The representative of the Central Bank stated on Wednesday that the Federal Reserve is not going to raise interest rates from zero until inflation has surpassed the 2% target of the Central Bank.
The central bank does not immediately lift the rates even if inflation meets the 2% goal but acknowledges that some tightening would be required.
In April, America's unemployment rate grew sharply to 14.7%, being highest since the 1930s of the Great Depression. About one in seven Americans is out of jobs.
The Trump administration celebrated its reopening in August and the average dropped to 8.4%.
However, there is still no reason to be happy, says Sven Henrich. He thinks now is the time to raise interest rates, because if you don't do it now, Federal Reserve will have no incentive to do it later.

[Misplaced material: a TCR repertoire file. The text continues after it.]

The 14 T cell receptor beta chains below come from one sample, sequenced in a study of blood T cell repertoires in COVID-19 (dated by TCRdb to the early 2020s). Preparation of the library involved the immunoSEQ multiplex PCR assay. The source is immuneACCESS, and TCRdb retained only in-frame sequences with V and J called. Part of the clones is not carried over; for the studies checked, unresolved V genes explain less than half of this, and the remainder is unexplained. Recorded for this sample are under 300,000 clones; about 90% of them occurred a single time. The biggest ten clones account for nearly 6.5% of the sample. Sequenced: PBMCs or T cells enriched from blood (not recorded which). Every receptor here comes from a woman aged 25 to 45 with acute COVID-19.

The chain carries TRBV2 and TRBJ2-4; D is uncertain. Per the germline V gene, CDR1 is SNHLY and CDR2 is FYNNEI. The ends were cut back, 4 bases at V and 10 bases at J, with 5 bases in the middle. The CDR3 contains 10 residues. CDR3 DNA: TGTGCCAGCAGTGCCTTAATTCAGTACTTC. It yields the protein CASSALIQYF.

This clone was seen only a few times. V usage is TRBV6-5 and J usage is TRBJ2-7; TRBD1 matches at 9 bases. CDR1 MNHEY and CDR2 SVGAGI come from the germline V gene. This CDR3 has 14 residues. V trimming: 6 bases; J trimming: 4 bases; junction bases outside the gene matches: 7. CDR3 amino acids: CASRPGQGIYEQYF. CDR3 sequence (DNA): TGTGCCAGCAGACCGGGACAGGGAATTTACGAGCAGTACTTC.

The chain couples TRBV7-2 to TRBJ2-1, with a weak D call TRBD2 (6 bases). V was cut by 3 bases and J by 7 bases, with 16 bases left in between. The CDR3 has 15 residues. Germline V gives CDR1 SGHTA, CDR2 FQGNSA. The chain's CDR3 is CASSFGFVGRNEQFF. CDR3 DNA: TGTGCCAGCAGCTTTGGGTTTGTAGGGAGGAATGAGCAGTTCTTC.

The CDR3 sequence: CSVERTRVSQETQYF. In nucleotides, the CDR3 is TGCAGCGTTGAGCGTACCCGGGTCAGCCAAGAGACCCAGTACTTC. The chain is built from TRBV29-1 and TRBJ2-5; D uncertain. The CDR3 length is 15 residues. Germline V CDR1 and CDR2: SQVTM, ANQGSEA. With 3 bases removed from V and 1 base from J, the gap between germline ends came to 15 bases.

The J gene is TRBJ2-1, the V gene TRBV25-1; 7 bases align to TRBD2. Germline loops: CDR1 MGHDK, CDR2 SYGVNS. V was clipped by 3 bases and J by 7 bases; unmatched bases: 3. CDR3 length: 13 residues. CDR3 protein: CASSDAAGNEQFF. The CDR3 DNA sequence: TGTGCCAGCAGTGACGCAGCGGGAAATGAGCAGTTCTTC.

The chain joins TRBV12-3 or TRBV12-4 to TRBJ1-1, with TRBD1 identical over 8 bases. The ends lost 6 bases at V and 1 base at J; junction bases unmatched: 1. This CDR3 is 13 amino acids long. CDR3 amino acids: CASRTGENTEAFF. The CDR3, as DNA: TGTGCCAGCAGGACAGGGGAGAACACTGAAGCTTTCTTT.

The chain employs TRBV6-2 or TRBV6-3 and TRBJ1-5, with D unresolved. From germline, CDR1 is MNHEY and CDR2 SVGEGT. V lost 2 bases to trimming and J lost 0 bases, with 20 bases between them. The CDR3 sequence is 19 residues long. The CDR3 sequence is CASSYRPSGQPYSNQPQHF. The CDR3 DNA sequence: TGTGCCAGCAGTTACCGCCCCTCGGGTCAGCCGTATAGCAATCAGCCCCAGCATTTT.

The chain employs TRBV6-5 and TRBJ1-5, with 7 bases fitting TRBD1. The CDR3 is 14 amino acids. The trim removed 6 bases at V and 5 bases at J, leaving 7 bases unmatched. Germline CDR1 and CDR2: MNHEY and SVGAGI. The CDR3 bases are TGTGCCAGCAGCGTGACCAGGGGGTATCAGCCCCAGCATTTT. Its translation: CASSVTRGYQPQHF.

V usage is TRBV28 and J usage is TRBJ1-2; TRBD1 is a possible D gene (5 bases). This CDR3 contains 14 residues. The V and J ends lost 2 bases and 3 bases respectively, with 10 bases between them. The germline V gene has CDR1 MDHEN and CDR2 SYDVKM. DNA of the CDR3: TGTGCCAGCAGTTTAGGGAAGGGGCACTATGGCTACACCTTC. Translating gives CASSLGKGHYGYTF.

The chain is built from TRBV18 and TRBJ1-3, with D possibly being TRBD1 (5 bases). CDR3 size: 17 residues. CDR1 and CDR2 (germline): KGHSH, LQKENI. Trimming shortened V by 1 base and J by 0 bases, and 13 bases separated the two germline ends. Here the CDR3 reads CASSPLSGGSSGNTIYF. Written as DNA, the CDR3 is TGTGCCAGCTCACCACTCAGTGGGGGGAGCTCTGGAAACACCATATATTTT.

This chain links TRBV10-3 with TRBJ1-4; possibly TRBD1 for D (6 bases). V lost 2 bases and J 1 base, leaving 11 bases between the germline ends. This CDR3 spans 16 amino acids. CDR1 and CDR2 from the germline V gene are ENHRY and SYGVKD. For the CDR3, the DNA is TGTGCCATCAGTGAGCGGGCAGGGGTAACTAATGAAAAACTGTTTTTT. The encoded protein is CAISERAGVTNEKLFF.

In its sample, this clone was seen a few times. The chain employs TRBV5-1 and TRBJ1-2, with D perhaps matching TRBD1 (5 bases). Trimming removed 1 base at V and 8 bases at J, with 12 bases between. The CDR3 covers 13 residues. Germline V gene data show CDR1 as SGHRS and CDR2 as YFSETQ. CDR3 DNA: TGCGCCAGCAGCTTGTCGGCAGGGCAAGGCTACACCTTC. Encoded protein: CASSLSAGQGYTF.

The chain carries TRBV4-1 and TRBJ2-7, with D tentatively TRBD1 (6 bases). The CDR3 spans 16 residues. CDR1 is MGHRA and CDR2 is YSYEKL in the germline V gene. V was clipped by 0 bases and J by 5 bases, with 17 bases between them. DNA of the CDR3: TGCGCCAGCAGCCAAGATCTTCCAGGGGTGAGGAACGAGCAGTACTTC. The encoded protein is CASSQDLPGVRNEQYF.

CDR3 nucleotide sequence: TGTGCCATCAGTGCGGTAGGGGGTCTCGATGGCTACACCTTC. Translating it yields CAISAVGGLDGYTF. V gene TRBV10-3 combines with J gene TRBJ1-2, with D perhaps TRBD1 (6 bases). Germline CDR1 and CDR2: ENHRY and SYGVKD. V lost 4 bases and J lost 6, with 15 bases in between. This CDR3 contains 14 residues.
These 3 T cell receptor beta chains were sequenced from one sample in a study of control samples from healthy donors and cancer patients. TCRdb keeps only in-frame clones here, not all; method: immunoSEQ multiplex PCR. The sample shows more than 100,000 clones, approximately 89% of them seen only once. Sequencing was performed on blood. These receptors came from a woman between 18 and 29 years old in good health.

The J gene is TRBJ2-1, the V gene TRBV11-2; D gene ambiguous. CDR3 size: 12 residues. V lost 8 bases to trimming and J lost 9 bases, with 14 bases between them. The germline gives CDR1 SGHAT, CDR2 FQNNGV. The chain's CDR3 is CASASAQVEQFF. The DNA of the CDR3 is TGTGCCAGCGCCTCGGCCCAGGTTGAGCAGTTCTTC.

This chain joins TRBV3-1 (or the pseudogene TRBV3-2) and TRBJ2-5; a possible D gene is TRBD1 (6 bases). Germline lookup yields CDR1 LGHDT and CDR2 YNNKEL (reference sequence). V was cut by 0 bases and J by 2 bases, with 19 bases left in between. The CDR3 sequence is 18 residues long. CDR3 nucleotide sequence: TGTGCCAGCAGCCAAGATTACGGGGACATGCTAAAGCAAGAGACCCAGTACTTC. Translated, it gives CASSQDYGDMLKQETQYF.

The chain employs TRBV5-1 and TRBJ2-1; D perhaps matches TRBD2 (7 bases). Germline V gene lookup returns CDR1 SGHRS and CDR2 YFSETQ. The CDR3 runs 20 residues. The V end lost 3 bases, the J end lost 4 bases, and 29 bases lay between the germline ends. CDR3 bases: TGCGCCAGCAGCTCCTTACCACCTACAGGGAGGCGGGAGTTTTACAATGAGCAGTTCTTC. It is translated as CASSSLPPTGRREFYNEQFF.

If they now claim to not raise rates until unemployment again reaches 3.5% then it will never happen. The recent 3.5% rate was the lowest since 1969. For 50 years it was higher during even the best of times. Sven Henrich @NorthmanTrader via Twitter
As we can see, he believes that high unemployment is the reason why the FED has every reason to raise the key rate at the next FED meeting.
Central bank's watchers notice that this discussion concerns decisions of the monetary policy, which is long gone. Currently, the economy also fails to a rebound from the coronavirus lockdown.
The president of Federal Reserve Bank, Thomas Barkin, talked on a separate online event on Tuesday about a low unemployment rate not leading to the spike in prices in the next couple of years.